That was the case for Slavo Cech. As a teen, he got a job working for a company that made Christmas decorations for corporate clients. After some time at NAIT, he decided to start his own Christmas-decoration company.
But what he wanted most was to take what he knew about metal work and make art. More than three decades later, Cech is an internationally recognized sculptor. He’s represented at galleries in Montreal and in England. He has sold art to collectors as far away as Dubai. And he’s doing it out of the same south-side Edmonton studio, with “Slavo” spray-painted above the door, as he was 30 years ago.
“I never wake up and think, ‘crap, I’ve got to go to work,’” Cech says.
But Cech went from “respected artist” to “online phenomenon” during the early days of the pandemic. He began hiding pieces in the river valley, and left clues on where they could be found via social media. These “art hunts” became safe ways for families to go out, get some fresh air and have fun.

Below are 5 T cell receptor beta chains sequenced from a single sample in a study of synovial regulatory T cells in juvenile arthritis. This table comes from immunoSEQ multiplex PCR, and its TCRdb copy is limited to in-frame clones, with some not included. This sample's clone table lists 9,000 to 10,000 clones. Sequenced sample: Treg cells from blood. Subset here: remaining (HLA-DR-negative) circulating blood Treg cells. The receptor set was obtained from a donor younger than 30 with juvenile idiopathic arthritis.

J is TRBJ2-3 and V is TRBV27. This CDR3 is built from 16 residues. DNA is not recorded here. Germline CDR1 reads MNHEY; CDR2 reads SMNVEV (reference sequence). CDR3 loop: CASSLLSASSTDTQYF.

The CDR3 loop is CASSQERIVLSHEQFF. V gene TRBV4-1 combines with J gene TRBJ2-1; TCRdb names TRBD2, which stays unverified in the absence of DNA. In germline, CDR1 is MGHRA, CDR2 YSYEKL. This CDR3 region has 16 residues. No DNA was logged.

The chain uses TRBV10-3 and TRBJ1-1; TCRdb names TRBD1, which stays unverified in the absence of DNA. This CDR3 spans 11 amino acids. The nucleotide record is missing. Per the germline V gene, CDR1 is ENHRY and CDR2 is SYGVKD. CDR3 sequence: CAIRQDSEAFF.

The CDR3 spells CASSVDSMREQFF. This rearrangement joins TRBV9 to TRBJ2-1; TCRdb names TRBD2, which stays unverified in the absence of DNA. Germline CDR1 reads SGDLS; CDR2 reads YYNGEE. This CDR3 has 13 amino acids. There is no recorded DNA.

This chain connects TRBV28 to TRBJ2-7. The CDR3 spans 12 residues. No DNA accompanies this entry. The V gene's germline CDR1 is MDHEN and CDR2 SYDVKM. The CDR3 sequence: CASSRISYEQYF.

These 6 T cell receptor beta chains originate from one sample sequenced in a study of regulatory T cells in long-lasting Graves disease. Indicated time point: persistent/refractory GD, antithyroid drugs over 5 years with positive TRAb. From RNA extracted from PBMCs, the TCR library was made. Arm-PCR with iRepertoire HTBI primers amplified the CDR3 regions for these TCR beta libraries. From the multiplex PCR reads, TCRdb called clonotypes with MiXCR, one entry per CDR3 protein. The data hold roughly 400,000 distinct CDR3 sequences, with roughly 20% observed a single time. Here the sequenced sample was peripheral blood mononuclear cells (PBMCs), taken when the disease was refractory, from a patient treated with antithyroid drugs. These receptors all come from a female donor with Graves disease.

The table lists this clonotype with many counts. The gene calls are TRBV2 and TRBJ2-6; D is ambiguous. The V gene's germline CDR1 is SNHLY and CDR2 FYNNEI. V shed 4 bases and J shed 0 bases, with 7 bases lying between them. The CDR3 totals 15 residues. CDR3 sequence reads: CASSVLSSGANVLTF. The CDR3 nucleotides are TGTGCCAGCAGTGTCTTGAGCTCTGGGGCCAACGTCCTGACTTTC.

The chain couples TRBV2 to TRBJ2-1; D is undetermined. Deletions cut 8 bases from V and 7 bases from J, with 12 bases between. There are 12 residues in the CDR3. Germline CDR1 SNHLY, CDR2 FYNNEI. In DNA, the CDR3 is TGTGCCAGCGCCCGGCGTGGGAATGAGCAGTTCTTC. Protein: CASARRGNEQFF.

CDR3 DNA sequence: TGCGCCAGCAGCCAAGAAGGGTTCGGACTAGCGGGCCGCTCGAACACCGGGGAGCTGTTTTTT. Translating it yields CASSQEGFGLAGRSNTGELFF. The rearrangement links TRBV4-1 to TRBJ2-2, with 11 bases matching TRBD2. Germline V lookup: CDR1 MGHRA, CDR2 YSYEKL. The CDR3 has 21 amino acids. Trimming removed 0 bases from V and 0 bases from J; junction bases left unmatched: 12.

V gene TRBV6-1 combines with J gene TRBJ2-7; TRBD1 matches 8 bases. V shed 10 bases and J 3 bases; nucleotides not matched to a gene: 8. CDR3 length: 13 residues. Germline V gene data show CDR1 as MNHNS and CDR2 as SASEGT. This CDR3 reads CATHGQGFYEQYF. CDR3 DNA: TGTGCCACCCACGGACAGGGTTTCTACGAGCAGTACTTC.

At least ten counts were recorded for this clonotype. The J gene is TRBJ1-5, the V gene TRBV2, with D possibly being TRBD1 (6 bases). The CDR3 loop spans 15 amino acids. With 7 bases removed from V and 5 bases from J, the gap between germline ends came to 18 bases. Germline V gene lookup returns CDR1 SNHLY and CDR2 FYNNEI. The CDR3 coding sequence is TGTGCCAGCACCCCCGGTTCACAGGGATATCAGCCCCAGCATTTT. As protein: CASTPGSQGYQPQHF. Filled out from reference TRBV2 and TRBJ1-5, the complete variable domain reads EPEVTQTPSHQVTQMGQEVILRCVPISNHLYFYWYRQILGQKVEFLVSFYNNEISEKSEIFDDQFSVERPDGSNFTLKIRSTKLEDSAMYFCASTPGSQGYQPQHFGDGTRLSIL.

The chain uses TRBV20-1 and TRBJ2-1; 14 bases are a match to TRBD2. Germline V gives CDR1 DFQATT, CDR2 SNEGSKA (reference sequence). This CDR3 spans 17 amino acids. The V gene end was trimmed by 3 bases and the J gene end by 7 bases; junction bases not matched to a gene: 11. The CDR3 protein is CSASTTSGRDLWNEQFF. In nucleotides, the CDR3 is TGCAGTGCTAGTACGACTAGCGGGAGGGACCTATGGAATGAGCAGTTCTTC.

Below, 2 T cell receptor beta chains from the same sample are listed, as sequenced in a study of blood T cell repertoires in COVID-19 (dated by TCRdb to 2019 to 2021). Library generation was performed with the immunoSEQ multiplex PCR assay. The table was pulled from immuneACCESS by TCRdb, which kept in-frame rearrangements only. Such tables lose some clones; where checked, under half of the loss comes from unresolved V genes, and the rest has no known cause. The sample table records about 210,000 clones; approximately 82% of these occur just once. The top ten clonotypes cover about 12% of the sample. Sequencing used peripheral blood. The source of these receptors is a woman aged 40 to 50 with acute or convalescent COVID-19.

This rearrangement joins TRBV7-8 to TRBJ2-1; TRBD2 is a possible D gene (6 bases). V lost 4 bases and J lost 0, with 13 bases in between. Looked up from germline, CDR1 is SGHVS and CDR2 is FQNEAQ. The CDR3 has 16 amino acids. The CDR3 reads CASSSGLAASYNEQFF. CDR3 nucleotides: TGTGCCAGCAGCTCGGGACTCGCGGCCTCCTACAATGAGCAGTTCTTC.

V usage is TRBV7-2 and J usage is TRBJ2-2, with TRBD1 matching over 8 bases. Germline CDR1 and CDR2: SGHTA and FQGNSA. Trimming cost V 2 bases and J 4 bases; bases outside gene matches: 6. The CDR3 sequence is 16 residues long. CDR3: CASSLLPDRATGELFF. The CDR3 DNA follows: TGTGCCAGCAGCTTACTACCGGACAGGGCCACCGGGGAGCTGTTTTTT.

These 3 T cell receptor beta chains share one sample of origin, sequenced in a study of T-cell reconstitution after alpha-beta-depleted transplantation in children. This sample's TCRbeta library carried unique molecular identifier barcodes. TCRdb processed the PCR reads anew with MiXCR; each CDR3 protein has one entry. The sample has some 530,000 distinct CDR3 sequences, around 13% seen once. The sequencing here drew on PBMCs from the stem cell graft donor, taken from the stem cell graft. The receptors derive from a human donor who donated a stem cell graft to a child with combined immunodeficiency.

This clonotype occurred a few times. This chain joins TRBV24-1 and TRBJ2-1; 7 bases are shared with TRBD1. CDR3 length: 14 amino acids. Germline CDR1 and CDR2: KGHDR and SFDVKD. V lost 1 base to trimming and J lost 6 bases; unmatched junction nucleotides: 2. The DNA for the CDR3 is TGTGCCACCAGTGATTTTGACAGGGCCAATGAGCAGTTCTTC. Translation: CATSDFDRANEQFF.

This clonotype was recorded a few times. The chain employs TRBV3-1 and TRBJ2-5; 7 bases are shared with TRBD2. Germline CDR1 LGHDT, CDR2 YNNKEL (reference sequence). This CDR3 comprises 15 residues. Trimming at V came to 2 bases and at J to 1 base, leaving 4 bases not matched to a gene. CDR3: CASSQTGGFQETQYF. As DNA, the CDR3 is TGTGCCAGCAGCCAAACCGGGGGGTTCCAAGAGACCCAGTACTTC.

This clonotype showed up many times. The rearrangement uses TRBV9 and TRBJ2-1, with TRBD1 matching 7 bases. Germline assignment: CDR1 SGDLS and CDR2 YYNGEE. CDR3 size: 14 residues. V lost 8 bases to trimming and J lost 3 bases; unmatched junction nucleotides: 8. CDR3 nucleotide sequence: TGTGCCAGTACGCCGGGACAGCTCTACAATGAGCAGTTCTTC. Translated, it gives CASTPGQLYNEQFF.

The person who found the art, got the art. And, it exploded over social media, with people sharing stories about their hunts. Unsuccessful hunters went online to help other hunters, telling the world what places had already been searched.
“It is weird how social media has such an impact, in terms of putting you out in the public and creating little things that resonate with the public, and it snowballs from there,” says Cech, who is a “very” distant relative of recently retired international soccer star, Petr Cech. “But it is as much fun for me as it is for the people looking for it. I like exploring parts of the river valley, too. And I’ve never hidden a piece in the same place. I’m always scouting new locations for future hunts.”
During a very stressful time, a community formed — all in celebration of art, and of getting out into nature. Since so much of Cech’s work is inspired by what he sees in nature, it was a perfect fit.
The goal is to keep doing the art hunts around four times a year. He’s also asked friends to help him; one hunt began after a piece was hidden by Dr. Darren Markland, who’s become a major social-media voice during the pandemic.
Cech says he’s been approached by corporations who want to sponsor the hunts, but he’s turned down the offers.
“It would just lose its authenticity. I just hope it comes across that the art hunt comes from a good place. I never sought out for it to be an attention-seeker. It was just my way of thanking the community for the support I’ve received.”